Listen to a podcast about the book and the process from thePlatform314 at

Here are some pics of the process and mockups of the book:

Monday, May 21, 2018

Kyla-Maree Simcoke's The Distance Between Us — Now Published!

The Distance Between Us

Check out the excellent new medical thriller from Kyla-Maree Simcoke, her debut novel, now published in paperback and e-book form, and available soon in hardcover! Congratulations to Simcoke on all her hard work on the book, which we at Editwright absolutely loved helping with.

Editwright team members worked with Simcoke on every aspect of this book's publication, including developmental editing; copyediting; proofreading, the book's design, layout, and formatting for e-book; website design; and publicity. But the real props go to the author herself, who wrote and published a clever and engaging mystery that follows characters through international intrigue.

Curious to know more? Visit Simcoke's website at and order the book on Amazon.

Friday, January 26, 2018

Do You Want a Second Marshmallow?


In a recent episode of the St. Louis Writers Guild's Write Pack Radio, "Is it Ready to be Published?," steampunk author Brad R. Cook brings up "The Marshmallow Test" and relates it to reaping rewards in publishing. "Some people finish the book and query right away. Those people will not get a publishing contract," says Cook.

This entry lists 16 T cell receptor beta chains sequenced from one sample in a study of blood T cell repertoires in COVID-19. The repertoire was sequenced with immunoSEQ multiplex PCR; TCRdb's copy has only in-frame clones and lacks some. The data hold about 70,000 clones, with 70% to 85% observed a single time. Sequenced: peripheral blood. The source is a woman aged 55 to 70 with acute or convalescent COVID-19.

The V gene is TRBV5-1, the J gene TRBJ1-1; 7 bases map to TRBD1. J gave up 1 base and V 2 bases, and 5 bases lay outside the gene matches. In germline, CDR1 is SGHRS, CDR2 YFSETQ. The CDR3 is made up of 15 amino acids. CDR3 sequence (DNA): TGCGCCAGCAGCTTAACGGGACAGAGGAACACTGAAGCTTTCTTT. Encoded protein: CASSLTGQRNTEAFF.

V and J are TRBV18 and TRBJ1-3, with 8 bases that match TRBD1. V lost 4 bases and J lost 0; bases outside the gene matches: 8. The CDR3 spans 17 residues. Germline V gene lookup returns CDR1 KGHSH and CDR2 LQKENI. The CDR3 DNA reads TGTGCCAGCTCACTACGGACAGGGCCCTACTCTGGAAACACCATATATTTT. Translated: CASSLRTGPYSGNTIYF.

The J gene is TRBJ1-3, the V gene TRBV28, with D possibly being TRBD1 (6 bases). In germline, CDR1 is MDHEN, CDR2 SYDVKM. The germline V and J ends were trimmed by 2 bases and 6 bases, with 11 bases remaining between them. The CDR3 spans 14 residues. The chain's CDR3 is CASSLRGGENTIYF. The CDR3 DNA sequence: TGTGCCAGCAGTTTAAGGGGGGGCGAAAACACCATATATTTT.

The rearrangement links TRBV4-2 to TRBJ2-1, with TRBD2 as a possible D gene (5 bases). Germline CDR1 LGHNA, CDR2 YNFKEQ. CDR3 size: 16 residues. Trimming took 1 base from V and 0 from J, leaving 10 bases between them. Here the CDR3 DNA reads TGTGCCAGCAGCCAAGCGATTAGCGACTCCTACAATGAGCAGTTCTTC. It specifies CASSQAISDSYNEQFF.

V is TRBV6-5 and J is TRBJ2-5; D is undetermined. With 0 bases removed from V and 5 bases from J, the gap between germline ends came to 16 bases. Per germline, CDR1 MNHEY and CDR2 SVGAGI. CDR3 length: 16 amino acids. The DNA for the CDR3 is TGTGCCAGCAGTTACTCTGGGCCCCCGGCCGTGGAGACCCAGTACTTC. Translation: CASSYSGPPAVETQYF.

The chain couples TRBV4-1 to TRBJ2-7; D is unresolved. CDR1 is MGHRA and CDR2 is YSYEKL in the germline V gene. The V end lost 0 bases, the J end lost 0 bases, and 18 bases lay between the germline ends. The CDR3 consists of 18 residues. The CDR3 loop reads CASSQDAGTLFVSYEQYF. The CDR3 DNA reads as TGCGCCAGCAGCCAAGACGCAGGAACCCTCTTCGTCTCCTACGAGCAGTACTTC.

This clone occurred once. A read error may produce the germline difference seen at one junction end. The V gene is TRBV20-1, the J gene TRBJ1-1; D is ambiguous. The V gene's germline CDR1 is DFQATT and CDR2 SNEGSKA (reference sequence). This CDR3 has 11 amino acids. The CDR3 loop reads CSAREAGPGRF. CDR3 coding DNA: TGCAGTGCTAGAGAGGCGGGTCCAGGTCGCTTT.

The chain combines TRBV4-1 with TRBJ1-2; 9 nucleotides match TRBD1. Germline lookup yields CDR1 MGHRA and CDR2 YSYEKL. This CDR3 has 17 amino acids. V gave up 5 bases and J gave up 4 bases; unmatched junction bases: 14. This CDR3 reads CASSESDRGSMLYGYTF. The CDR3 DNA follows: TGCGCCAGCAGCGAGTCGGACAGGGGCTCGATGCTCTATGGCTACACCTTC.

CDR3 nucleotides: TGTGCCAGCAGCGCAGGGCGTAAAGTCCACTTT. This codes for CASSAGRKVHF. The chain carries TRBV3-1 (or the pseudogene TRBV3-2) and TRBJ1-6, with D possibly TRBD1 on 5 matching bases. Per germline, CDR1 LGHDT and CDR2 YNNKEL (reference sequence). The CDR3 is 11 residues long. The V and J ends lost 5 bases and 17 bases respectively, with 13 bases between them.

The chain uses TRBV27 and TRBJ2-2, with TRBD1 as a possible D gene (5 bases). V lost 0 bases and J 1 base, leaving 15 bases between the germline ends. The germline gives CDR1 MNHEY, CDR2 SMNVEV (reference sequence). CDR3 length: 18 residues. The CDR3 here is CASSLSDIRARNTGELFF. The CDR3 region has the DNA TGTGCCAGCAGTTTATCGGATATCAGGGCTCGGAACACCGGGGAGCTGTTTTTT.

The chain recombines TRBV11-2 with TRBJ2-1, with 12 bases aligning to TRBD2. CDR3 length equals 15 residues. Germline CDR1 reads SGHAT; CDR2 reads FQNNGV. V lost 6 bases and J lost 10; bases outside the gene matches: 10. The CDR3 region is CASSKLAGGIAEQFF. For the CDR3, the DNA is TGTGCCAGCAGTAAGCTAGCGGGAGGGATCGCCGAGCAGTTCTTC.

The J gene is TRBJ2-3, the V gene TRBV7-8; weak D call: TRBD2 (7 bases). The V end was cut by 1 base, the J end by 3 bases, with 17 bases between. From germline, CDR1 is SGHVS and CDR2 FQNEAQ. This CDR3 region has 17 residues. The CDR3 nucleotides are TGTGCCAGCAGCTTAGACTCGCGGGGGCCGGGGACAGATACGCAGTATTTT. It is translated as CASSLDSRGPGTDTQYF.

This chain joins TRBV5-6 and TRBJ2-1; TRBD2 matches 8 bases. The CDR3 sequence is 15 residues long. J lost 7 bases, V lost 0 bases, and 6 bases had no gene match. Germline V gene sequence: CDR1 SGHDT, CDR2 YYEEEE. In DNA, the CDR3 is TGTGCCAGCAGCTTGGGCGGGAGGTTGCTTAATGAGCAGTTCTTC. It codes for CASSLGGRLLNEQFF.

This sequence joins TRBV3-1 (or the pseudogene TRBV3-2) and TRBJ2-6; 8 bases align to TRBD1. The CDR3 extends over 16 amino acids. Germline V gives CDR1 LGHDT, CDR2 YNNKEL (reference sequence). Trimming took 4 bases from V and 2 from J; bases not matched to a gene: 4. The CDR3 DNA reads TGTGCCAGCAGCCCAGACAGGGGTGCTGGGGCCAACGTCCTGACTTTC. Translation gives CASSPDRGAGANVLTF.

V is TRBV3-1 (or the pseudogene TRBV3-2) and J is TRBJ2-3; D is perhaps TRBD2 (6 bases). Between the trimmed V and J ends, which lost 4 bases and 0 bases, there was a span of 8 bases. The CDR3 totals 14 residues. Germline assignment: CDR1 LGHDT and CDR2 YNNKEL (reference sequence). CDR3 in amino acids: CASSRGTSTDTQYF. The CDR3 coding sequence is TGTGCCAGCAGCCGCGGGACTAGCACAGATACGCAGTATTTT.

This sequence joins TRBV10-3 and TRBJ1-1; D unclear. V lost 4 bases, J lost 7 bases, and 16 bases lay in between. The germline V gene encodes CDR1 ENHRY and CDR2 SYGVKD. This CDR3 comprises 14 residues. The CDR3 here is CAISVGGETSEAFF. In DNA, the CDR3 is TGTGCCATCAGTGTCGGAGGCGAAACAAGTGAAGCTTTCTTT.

What is The Marshmallow Test? The Stanford marshmallow experiment was a series of studies in which children were given marshmallows and told that if they didn't eat the marshmallows for a while, they would be given more treats. The kiddos who ate the marshmallows right away didn't get any more treats. "The people who know to wait before querying, to work — and you know, run through the process," Cook continues, "they will get the second marshmallow." Fellow St. Louis author Fedora Amis chimes in, "But it's not just a matter of waiting in order to get the reward. It's also a matter of doing the other things that need to get done... the work doesn't stop just because you've written 'The End.'"